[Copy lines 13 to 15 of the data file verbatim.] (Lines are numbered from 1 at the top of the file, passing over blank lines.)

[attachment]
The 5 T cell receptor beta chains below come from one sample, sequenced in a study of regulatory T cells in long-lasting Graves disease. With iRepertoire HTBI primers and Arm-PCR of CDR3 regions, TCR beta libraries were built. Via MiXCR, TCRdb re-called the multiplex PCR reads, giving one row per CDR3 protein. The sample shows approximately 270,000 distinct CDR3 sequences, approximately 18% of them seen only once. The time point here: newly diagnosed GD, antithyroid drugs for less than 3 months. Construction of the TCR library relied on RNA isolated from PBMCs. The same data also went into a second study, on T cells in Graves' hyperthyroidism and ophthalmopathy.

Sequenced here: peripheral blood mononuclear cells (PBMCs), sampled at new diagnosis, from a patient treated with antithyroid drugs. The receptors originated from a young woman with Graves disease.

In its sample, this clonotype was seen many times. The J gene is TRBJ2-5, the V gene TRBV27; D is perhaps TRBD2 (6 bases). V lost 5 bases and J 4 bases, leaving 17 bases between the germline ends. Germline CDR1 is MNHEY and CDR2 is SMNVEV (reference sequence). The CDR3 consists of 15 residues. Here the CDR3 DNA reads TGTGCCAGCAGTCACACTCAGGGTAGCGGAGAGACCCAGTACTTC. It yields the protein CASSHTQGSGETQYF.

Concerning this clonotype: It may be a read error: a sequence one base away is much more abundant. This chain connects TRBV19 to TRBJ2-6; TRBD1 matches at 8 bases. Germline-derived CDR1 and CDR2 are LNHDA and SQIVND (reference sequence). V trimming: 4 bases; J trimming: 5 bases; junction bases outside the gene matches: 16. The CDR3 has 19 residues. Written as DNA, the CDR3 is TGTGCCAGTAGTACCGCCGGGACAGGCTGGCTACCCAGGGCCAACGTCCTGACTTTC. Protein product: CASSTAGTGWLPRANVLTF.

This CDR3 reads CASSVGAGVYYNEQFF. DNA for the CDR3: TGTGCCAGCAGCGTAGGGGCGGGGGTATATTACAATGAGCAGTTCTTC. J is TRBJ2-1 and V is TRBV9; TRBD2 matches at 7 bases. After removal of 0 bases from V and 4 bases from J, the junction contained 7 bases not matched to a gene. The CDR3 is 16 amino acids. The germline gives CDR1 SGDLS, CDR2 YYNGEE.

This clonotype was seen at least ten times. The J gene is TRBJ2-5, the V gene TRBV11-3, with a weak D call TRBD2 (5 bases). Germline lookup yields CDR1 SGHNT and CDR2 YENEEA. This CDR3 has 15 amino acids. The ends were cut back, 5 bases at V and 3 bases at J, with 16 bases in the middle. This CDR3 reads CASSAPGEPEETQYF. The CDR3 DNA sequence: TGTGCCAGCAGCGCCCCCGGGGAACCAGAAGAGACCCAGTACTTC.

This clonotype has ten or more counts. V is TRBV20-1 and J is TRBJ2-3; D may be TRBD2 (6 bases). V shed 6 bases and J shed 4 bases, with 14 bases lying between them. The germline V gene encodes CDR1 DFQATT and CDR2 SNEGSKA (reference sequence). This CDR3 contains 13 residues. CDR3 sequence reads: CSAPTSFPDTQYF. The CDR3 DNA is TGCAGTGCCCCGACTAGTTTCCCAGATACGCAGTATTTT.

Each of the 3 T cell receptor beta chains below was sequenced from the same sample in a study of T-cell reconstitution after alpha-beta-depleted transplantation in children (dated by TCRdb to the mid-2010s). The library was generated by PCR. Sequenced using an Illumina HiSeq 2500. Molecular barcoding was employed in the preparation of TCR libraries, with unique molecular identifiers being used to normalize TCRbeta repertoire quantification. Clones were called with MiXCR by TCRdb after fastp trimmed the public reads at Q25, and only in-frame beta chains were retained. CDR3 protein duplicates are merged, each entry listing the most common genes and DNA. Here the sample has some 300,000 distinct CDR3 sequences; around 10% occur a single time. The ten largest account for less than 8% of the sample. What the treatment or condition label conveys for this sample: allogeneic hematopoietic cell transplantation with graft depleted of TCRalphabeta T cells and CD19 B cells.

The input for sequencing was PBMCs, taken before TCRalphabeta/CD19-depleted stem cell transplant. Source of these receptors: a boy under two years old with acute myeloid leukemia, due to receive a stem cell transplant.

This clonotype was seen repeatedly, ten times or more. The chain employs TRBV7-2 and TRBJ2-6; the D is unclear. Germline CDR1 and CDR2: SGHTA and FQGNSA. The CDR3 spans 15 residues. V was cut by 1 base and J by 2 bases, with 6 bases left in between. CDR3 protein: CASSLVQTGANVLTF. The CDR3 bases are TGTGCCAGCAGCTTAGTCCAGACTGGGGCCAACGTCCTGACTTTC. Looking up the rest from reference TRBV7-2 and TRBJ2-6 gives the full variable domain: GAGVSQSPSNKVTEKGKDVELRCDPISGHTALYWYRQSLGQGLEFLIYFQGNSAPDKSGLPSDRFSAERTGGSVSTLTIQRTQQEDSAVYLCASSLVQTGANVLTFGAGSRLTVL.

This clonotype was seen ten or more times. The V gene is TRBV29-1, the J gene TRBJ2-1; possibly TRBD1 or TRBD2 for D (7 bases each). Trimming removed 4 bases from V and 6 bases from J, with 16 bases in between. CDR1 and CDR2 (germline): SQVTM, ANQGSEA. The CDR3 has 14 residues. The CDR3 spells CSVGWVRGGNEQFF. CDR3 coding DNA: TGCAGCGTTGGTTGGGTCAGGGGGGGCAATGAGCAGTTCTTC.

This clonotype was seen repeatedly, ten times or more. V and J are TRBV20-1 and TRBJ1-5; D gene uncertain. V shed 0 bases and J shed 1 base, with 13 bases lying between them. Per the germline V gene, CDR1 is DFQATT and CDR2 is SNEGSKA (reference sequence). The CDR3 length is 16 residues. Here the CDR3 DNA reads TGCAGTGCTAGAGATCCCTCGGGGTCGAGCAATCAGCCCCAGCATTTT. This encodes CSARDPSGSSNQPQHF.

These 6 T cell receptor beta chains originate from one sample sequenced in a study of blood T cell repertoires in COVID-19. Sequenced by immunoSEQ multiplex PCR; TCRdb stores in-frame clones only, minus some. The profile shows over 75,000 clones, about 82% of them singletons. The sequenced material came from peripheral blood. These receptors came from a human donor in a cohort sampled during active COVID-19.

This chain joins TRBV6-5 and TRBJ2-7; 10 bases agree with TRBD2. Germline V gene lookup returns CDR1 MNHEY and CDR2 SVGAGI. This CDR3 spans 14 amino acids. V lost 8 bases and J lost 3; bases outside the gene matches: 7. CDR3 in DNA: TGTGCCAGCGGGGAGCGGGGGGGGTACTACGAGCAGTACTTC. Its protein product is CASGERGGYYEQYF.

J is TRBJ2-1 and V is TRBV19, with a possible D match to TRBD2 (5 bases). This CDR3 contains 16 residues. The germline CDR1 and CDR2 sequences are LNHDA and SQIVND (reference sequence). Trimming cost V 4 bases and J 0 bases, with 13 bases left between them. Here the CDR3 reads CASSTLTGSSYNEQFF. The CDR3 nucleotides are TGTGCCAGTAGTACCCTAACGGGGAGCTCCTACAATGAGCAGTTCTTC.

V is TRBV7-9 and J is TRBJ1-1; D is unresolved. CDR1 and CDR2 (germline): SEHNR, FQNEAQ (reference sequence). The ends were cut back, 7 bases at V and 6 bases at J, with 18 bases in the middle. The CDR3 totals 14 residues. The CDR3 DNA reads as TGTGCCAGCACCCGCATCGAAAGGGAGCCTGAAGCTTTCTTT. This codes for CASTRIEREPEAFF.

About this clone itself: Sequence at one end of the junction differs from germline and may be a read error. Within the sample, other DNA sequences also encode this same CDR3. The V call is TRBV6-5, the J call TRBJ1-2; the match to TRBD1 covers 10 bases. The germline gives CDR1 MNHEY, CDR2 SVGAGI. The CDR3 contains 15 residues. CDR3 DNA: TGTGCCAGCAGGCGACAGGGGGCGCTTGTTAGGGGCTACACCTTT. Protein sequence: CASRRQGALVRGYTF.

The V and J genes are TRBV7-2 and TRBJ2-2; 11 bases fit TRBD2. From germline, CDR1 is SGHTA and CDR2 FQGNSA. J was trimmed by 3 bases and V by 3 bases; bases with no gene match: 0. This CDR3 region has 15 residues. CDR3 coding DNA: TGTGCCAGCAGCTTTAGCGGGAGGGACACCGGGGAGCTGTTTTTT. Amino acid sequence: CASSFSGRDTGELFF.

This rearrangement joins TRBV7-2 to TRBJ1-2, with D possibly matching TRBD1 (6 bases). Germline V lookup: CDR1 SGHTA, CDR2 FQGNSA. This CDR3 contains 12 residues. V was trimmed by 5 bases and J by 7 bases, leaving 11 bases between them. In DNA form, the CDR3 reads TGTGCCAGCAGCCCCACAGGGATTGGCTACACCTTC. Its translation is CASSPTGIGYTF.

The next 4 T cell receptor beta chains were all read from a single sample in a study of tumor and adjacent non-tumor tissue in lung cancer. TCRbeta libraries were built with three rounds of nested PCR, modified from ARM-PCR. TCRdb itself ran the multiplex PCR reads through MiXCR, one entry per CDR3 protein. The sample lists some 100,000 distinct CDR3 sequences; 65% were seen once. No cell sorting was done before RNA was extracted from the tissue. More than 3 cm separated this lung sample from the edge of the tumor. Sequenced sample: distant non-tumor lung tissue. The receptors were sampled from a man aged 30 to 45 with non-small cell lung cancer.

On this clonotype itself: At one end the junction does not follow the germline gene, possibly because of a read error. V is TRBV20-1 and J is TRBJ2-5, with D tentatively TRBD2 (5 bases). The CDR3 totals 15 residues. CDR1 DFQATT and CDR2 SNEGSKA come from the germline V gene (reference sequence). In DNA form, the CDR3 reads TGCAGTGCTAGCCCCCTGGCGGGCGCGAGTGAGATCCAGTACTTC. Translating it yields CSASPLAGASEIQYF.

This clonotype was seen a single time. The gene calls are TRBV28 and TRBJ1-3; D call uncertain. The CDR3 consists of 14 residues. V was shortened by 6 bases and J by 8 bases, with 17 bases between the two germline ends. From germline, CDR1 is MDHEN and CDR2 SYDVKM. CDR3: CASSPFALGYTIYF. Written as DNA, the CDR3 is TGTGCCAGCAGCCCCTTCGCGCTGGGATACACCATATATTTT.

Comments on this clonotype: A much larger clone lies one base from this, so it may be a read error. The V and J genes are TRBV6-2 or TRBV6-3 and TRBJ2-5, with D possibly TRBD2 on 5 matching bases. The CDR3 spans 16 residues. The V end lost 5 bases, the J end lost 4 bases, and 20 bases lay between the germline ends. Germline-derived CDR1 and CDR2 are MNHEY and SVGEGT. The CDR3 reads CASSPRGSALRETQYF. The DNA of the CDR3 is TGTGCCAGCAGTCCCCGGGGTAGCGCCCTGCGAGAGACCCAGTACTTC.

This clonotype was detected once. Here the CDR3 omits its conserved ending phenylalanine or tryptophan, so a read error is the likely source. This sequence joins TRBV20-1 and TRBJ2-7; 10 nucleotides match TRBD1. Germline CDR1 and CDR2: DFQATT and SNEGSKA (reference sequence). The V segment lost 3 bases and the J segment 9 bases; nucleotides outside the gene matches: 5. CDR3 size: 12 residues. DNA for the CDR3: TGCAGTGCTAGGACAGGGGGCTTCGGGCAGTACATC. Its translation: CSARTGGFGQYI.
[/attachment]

These 6 T cell receptor beta chains originate from one sample sequenced in a study of blood T cell repertoires in COVID-19. Sequenced by immunoSEQ multiplex PCR; TCRdb stores in-frame clones only, minus some. The profile shows over 75,000 clones, about 82% of them singletons. The sequenced material came from peripheral blood. These receptors came from a human donor in a cohort sampled during active COVID-19.

This chain joins TRBV6-5 and TRBJ2-7; 10 bases agree with TRBD2. Germline V gene lookup returns CDR1 MNHEY and CDR2 SVGAGI. This CDR3 spans 14 amino acids. V lost 8 bases and J lost 3; bases outside the gene matches: 7. CDR3 in DNA: TGTGCCAGCGGGGAGCGGGGGGGGTACTACGAGCAGTACTTC. Its protein product is CASGERGGYYEQYF.

J is TRBJ2-1 and V is TRBV19, with a possible D match to TRBD2 (5 bases). This CDR3 contains 16 residues. The germline CDR1 and CDR2 sequences are LNHDA and SQIVND (reference sequence). Trimming cost V 4 bases and J 0 bases, with 13 bases left between them. Here the CDR3 reads CASSTLTGSSYNEQFF. The CDR3 nucleotides are TGTGCCAGTAGTACCCTAACGGGGAGCTCCTACAATGAGCAGTTCTTC.